2. On that page navigate to "Site metadata", it looks as follows:

metadata settings
Metadata settings

  1. Here you can set the name, tag line, description and welcome text. The name of your website appears in your browser tab. The welcome text appears on the homepage of your TriplyDB instance. The tag line and description are for metadata purposes (e.g. findability and website previews).

Account overview

Go to the “Accounts tab” to receive an overview of all accounts on the TriplyDB instance.

The type of account can be observed based on the following icons:

Icon Account type
organization organization
user user


Access levels

TriplyDB uses the following access levels for datasets, queries, and stories.

Access level Description Icon
Private The dataset/query/story is only visible to you.
Internal The dataset/query/story is only visible to people who are logged in to the same TriplyDB.
Public The dataset/query/story is visible to everybody on the Internet.

Access level dependencies

The access levels for datasets, queries, and stories may affect each other. For example, if a public query references a private dataset, other users will be able to view the query string, but none of the query results. TriplyDB always uses the most conservative access level in such cases, ensuring that information is never exposed unintentionally.

Access levels and workflows

These access levels are often used for the following workflow:

  • You create a new dataset/query/story starts with access level ‘Private’.
  • As the dataset/query/story progresses, give it access level ‘Internal’ to receive feedback from other users.
  • Once the dataset/query/story is ready, give it access level ‘Public’ to publish it to the world.

Markdown support

Triply allows rich text formatting to be used in the following places:

  • Dataset description
  • Account description
  • Saved Query description
  • Data Story elements
  • Site welcome message

The following Markdown elements are supported:


Headings are used to divide a text into different sections. The hash character (#) at the beginning of a line indicates a heading is used. Multiple hash characters indicate nested headings.

# Heading 1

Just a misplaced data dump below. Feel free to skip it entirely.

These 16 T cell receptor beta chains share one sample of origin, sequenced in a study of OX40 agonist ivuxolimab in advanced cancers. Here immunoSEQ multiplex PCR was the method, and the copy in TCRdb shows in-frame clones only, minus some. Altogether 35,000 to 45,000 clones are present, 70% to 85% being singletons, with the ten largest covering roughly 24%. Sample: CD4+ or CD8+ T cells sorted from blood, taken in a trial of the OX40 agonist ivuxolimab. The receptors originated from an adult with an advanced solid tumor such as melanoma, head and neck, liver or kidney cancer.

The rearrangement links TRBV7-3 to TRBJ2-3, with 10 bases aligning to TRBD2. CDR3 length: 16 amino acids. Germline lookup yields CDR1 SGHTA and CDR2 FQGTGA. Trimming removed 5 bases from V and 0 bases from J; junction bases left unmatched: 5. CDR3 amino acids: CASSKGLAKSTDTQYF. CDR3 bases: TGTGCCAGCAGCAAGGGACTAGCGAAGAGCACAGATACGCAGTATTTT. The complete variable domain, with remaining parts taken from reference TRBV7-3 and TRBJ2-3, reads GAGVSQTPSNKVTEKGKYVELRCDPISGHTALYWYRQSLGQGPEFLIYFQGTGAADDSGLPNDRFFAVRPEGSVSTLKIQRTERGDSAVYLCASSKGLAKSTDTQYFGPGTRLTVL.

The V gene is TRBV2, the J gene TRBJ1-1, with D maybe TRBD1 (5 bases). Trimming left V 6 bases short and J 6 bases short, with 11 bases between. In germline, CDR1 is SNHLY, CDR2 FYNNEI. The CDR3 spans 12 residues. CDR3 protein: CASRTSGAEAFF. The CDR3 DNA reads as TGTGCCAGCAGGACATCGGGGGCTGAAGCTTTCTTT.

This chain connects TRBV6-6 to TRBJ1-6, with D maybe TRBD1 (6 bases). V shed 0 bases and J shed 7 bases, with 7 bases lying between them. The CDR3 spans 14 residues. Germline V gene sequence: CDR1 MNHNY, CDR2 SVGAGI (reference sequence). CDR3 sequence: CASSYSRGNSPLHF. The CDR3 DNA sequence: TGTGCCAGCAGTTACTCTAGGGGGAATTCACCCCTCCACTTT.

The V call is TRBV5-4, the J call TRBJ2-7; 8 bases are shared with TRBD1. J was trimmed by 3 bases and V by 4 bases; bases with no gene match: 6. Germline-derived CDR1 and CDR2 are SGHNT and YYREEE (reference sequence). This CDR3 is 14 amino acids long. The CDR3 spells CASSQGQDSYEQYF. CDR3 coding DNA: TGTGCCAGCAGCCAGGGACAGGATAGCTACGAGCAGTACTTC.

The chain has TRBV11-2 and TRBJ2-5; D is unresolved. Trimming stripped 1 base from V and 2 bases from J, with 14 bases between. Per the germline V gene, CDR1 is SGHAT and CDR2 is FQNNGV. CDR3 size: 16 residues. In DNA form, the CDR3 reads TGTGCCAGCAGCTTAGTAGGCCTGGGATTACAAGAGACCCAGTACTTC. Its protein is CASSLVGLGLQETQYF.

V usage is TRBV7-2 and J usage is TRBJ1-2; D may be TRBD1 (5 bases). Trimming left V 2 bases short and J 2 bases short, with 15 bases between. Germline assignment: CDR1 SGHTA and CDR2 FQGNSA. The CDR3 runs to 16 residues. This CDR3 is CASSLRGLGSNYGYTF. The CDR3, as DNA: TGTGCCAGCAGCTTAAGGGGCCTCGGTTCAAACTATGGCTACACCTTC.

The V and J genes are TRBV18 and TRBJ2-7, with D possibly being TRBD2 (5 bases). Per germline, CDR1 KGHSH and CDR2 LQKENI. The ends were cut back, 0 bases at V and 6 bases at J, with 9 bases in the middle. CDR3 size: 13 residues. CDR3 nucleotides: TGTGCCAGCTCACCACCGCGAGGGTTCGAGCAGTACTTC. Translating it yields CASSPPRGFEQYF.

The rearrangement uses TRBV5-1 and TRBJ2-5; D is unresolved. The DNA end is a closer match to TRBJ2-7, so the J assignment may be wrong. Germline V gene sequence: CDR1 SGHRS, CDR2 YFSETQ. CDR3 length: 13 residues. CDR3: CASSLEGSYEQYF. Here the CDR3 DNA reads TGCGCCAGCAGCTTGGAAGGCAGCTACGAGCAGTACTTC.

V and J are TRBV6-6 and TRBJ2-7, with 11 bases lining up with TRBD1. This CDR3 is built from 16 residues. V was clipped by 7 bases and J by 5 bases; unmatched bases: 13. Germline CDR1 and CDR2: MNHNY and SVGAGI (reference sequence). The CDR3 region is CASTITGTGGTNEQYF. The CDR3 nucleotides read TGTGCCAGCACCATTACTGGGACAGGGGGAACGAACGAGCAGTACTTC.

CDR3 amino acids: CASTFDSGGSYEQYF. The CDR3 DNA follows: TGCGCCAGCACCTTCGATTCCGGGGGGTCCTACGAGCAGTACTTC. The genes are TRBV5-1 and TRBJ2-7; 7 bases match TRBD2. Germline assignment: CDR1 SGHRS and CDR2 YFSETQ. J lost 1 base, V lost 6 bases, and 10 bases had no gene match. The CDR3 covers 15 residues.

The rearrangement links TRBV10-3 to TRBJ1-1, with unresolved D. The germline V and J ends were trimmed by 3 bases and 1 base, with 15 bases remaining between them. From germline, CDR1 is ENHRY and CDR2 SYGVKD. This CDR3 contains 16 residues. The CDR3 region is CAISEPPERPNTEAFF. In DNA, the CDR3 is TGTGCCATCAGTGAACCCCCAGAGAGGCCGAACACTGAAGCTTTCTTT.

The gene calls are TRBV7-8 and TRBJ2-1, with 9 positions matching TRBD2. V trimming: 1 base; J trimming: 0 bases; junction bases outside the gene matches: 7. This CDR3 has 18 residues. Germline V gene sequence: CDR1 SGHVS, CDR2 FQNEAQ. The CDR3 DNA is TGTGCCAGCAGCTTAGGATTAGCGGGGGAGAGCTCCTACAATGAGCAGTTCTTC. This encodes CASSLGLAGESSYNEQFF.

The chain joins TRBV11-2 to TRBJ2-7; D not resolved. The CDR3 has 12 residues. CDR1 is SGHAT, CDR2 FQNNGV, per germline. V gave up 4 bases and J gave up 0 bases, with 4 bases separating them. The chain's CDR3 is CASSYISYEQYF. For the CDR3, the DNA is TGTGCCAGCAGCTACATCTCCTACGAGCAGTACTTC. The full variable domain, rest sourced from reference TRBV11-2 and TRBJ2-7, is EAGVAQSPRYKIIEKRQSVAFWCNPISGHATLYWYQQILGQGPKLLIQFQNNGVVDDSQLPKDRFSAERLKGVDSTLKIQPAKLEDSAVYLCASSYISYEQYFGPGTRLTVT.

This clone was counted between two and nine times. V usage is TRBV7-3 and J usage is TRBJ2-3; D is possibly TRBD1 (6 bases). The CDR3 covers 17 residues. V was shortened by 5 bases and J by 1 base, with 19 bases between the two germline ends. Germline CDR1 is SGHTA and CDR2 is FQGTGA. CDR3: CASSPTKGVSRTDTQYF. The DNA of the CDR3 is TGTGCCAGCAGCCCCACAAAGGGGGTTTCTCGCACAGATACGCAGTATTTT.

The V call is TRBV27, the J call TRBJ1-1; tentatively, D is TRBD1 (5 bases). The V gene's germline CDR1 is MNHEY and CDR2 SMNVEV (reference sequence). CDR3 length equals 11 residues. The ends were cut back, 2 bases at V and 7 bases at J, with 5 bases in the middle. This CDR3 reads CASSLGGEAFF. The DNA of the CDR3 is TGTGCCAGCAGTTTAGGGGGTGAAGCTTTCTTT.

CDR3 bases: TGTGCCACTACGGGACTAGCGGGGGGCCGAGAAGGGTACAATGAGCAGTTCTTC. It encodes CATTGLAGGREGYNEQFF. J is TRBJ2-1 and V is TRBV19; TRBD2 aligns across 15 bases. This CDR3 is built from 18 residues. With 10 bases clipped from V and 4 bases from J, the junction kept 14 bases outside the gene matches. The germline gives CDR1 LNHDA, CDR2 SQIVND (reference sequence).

## Heading 2

### Heading 3

#### Heading 4

##### Heading 5

###### Heading 6

Text styling

Style Syntax Output
Bold **bold** bold
Italic _italic_ italic
Strikethrough ~~strikethrough~~ strikethrough
Style Syntax Output
Raw URL <>
Labeled URL [label]( label

Notice that URLs can also be relative. This allows you to refer to other datasets, saved queries, etc. by using relative paths.


There are options for formatting in-line code as well as multi-line code blocks.

In-line code

Code can also be used in-line with single backticks:

Use `code` inside a sentence.

Multi-line code blocks

Multi-line code blocks start and end with three consecutive backticks. The following Markdown denotes two lines of Turtle:

select * {
  graph ?g {
    ?s ?p ?o.

The above is rendered as follows:

select * {
  graph ?g {
    ?s ?p ?o.

Code language

The opening backticks are optionally following by the name of the code language. The following code languages are supported:

Language Syntax
SPARQL sparql
Turtle ttl
TypeScript typescript
R r
Python python

The other supported languages are: Bash (bash), C (c), C++ (cpp), C# (csharp), Extended Backus-Naur Form (ebnf), Go (go), Haskell (haskell), Java (java), JavaScript (javascript), LaTeX (latex), Makefile (makefile), Markdown (markdown), Objective C (objectivec), Pascal (pascal), Perl (perl), Powershell (powershell), Prolog (prolog), Regular Expression (regex), Ruby (ruby), Scala (scala), SQL (sql), Yaml (yaml).